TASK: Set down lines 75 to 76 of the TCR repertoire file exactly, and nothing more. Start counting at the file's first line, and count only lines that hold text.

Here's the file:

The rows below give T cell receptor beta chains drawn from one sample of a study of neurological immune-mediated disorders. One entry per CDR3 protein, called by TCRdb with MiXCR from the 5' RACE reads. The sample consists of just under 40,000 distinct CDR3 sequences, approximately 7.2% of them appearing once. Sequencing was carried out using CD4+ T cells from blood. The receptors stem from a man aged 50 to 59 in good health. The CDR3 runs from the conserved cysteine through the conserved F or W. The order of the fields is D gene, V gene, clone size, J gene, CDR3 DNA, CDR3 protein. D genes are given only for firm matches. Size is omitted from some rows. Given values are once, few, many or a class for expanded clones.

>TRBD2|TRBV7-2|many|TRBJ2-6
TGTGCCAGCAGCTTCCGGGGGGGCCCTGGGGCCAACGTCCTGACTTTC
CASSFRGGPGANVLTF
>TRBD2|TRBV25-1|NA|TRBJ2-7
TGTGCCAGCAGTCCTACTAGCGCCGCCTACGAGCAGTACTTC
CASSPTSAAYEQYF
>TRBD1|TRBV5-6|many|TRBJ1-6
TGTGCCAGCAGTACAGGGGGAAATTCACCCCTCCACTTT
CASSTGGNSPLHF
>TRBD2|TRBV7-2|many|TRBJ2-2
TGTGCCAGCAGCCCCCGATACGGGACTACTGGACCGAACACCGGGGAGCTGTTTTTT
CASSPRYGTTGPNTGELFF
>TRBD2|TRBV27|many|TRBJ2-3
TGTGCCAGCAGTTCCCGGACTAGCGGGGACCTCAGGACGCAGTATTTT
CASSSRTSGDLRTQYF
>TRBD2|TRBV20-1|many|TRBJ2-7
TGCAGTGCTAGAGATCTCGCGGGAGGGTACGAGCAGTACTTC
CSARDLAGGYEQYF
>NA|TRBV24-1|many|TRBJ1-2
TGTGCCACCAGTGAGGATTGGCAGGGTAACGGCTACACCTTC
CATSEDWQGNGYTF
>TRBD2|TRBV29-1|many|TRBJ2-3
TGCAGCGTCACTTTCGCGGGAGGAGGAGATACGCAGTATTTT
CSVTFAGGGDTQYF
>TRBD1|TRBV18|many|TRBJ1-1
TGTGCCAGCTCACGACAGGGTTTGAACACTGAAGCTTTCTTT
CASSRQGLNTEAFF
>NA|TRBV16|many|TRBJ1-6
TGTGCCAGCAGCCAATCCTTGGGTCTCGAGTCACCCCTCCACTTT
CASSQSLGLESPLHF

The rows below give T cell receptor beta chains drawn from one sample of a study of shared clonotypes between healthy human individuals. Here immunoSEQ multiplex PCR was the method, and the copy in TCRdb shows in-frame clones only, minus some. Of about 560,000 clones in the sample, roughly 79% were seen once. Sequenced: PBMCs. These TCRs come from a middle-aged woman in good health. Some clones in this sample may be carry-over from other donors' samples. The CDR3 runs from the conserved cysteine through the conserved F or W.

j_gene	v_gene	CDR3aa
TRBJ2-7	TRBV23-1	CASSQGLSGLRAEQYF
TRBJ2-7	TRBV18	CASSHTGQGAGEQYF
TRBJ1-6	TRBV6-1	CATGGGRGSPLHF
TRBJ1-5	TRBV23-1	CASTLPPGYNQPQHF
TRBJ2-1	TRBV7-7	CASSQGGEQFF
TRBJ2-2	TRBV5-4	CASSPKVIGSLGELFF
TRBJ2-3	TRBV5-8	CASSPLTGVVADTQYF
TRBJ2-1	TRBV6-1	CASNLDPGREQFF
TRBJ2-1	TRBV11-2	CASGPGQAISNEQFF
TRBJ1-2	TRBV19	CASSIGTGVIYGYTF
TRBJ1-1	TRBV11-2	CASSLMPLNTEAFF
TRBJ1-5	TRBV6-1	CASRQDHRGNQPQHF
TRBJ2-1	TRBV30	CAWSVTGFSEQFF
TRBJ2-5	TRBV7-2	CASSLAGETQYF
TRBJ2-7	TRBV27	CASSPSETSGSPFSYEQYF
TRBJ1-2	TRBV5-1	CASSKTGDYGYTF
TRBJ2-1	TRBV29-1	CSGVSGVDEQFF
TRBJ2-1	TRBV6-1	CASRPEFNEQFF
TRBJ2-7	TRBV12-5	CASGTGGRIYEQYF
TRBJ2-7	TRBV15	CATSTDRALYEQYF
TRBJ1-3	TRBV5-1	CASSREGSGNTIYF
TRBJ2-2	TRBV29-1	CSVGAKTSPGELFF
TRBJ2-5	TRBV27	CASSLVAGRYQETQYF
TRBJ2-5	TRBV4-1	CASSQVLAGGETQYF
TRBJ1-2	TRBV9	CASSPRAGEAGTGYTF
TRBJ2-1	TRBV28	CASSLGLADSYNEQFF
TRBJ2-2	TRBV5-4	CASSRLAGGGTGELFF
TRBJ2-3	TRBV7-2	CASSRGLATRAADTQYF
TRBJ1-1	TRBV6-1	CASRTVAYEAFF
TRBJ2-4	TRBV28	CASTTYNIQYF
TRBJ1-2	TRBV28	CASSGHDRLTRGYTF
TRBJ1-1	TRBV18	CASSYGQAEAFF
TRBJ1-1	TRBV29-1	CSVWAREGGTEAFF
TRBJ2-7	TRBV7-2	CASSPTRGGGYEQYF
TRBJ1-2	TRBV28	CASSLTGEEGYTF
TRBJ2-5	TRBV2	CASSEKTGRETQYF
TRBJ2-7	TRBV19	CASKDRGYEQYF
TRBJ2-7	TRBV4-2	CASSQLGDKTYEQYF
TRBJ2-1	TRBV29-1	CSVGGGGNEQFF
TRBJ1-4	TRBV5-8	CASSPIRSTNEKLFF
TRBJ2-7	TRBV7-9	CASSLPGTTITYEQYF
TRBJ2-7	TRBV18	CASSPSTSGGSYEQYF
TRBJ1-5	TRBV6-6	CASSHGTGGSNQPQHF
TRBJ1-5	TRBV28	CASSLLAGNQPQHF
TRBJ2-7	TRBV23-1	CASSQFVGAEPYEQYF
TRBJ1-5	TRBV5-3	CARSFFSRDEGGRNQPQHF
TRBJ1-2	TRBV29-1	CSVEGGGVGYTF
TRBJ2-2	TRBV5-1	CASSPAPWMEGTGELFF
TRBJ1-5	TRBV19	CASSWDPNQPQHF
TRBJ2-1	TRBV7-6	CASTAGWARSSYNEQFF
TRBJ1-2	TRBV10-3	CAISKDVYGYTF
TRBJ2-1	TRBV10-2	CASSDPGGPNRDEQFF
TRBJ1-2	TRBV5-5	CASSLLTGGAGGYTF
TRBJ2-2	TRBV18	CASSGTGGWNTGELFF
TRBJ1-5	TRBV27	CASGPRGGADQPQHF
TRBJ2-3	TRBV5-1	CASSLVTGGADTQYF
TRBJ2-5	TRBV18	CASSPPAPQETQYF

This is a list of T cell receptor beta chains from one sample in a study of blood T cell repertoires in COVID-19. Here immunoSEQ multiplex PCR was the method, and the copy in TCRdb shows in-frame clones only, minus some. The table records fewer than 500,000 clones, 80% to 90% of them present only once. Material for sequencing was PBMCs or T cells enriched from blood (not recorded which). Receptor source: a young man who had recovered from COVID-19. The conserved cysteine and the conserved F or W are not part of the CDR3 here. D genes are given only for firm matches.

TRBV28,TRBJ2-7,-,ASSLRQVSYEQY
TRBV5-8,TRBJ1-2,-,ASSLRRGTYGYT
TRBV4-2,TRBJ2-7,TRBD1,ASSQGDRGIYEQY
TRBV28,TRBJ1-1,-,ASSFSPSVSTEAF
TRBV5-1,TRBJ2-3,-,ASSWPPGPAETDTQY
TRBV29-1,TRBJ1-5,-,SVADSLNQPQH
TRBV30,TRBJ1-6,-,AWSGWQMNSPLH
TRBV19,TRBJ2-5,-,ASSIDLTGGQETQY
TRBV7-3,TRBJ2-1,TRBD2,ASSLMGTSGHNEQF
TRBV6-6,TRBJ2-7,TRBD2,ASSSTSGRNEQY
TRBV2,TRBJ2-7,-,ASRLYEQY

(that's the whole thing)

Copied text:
TRBJ2-7	TRBV18	CASSPSTSGGSYEQYF
TRBJ1-5	TRBV6-6	CASSHGTGGSNQPQHF